George Washington Papers

To George Washington from Edmund Randolph, 18 October 1794

From Edmund Randolph


Philadelphia October 18. 1794


I mentioned in my letter of yesterday a slight indisposition of Mrs Washington.1 To day she is perfectly well.

She sent me two letters, which came with two packages of books. She had opened them, and I now inclose them.2

In Childs and Swaine’s paper of the 17th instant is this passage under the London head. “Mr Jefferson the American Minister, at present in Paris, is charged with a special message to the king of Prussia, in favor of la Fayette.”3

Mrs Washington sent me the inclosed letter from Mr Spotswood, on the supposition of its being of a public nature. The first paragraph satisfied me of the contrary, and I shut it up.4

Mr Hammond is said to have returned hither the night before last.

Since I wrote yesterday, Mr Fauchet has resumed by letter business of the smaller kind with my department.5 I have the honor sir to be with the highest respect and affectionate attachment yr mo. ob. serv.

Edm: Randolph


1Randolph was referring to his private letter to GW of 17 October.

2Randolph may possibly have enclosed Bernhard Christoph Faust’s letter to GW of 18 June and Arthur Young’s letter to GW of 2 June.

3Francis Childs and John Swaine were printers of the Daily Advertiser (New York). They were repeating an item that was printed in The Oracle, Public Advertiser (London) of 13 August. The garbled report may have been inspired by GW’s letter of 15 Jan. to Frederick William II of Prussia.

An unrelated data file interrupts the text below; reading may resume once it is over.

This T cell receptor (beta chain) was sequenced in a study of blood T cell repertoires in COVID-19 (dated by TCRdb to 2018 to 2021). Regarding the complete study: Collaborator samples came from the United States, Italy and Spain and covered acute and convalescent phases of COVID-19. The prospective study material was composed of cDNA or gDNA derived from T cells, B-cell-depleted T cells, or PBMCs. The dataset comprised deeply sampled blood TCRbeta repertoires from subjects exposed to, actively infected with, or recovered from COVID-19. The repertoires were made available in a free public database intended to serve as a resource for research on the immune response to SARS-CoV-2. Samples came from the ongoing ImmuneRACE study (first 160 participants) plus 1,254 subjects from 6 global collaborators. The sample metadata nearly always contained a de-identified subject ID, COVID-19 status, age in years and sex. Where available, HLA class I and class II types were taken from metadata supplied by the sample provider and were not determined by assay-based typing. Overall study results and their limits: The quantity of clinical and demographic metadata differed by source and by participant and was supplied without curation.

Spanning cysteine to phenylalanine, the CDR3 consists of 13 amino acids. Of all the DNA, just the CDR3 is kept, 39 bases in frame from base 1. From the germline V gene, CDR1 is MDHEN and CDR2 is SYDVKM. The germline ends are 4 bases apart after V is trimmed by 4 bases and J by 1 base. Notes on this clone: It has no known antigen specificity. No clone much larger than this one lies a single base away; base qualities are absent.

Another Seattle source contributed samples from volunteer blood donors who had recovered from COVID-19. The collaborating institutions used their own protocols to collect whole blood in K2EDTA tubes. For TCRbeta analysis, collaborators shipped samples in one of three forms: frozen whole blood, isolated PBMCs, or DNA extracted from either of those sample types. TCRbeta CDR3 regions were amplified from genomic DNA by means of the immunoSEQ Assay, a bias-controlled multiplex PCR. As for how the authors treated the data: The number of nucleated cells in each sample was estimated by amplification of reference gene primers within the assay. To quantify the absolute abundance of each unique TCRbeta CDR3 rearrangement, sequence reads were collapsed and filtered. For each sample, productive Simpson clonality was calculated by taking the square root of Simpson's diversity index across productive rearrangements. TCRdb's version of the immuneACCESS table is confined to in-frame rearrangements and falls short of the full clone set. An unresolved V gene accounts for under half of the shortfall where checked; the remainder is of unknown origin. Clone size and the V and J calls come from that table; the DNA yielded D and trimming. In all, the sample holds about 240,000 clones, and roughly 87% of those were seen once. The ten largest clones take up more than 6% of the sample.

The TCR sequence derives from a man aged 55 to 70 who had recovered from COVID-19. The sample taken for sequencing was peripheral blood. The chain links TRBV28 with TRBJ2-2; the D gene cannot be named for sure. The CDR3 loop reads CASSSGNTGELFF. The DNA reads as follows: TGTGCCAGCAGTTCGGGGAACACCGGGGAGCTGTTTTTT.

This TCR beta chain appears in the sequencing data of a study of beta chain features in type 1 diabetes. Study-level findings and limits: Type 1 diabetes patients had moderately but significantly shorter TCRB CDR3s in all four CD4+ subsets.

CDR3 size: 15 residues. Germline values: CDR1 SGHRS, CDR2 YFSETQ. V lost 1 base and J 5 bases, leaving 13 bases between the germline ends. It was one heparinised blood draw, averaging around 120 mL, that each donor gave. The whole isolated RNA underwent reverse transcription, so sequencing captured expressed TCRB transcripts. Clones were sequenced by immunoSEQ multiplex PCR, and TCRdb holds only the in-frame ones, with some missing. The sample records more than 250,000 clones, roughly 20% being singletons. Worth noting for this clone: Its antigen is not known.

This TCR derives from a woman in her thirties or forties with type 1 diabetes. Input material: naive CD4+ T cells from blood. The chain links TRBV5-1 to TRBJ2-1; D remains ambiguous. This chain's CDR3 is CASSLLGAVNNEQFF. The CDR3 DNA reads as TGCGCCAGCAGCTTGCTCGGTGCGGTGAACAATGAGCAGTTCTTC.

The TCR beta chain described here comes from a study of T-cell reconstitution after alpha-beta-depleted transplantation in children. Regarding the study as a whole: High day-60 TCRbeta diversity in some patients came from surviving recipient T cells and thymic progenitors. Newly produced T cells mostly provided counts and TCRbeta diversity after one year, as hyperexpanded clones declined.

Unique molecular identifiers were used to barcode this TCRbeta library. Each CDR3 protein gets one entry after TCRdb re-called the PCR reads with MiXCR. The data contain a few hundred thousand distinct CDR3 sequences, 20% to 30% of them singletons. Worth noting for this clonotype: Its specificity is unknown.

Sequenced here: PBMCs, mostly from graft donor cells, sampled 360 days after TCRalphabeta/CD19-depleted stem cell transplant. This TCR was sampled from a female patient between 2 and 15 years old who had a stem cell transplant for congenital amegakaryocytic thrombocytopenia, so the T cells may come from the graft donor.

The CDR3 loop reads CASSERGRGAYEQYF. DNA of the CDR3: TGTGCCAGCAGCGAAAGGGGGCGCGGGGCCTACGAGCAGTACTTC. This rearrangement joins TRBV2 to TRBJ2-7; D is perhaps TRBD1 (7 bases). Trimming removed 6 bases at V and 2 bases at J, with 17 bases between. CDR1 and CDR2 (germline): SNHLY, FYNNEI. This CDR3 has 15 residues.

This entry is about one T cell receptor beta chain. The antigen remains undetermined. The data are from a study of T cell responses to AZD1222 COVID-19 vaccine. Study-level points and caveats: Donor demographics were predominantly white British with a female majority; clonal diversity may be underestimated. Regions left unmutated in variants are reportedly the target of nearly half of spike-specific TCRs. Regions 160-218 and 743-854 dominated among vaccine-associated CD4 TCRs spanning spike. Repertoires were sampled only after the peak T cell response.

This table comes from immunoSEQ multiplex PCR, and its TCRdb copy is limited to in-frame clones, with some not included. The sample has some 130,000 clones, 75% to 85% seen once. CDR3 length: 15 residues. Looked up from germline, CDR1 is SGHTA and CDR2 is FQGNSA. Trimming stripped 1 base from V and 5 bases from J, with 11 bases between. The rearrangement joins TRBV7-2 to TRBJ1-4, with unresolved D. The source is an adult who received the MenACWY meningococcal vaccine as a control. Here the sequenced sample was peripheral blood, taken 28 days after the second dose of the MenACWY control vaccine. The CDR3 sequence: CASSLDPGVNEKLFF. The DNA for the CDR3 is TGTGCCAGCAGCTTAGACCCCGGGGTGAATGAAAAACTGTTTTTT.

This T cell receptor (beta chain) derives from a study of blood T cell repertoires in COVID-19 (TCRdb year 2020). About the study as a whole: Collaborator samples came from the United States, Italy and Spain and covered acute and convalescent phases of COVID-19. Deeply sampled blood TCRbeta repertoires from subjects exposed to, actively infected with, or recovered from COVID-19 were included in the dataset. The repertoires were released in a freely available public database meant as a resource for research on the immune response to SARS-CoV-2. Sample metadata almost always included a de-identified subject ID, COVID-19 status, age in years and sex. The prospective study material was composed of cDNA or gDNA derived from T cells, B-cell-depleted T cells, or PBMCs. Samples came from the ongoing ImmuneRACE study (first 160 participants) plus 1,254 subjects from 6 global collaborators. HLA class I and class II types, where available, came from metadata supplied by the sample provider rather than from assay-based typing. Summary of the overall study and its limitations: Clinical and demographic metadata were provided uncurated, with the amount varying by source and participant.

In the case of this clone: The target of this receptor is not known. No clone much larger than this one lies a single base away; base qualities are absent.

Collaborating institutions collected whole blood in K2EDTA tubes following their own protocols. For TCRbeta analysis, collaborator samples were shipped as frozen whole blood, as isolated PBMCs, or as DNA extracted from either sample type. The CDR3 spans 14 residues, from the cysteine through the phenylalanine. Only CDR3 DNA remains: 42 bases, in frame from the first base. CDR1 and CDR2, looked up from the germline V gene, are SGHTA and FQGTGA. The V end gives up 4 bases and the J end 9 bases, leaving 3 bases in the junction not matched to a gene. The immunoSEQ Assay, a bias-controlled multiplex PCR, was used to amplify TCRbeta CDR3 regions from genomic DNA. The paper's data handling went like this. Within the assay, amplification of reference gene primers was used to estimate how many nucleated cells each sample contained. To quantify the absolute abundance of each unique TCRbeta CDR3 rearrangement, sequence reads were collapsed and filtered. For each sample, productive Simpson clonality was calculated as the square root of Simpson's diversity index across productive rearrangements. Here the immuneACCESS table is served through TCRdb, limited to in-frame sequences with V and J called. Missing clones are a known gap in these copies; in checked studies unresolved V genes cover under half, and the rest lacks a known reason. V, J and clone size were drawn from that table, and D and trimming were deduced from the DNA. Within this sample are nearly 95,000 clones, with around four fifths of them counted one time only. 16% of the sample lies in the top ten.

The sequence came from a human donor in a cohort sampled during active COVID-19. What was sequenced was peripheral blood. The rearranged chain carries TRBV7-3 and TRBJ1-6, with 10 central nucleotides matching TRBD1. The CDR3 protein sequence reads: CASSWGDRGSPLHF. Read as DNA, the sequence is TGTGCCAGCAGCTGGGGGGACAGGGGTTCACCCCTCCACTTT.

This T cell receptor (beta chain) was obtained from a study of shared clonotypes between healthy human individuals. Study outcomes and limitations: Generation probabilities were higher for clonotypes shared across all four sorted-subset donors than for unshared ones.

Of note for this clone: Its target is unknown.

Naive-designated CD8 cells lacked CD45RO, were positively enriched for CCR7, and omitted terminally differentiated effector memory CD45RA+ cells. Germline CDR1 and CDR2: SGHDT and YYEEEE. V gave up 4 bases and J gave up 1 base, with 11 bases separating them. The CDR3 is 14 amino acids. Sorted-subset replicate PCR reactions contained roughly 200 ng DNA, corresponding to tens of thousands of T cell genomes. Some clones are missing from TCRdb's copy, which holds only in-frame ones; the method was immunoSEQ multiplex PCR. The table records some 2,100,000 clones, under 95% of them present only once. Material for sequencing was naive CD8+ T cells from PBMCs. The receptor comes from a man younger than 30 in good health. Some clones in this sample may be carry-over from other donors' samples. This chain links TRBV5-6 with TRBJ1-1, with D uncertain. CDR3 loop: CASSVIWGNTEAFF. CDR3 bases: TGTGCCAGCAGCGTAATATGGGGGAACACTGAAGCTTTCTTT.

4Presumably, Randolph enclosed Alexander Spotswood’s letter to GW of 14 October.

5Jean-Antoine-Joseph Fauchet’s letter to Randolph of 17 Oct. complained of “the abuse made of the laws, in order to persecute our privateers,” and proposed that the government “require security from those who prosecuted prizes as illegal” to prevent frivolous delaying actions (ASP description begins Walter Lowrie et al., eds. American State Papers. Documents, Legislative and Executive, of the Congress of the United States. 38 vols. Washington, D.C., Gales and Seaton, 1832–61. description ends , Foreign Relations, 1:589).

Index Entries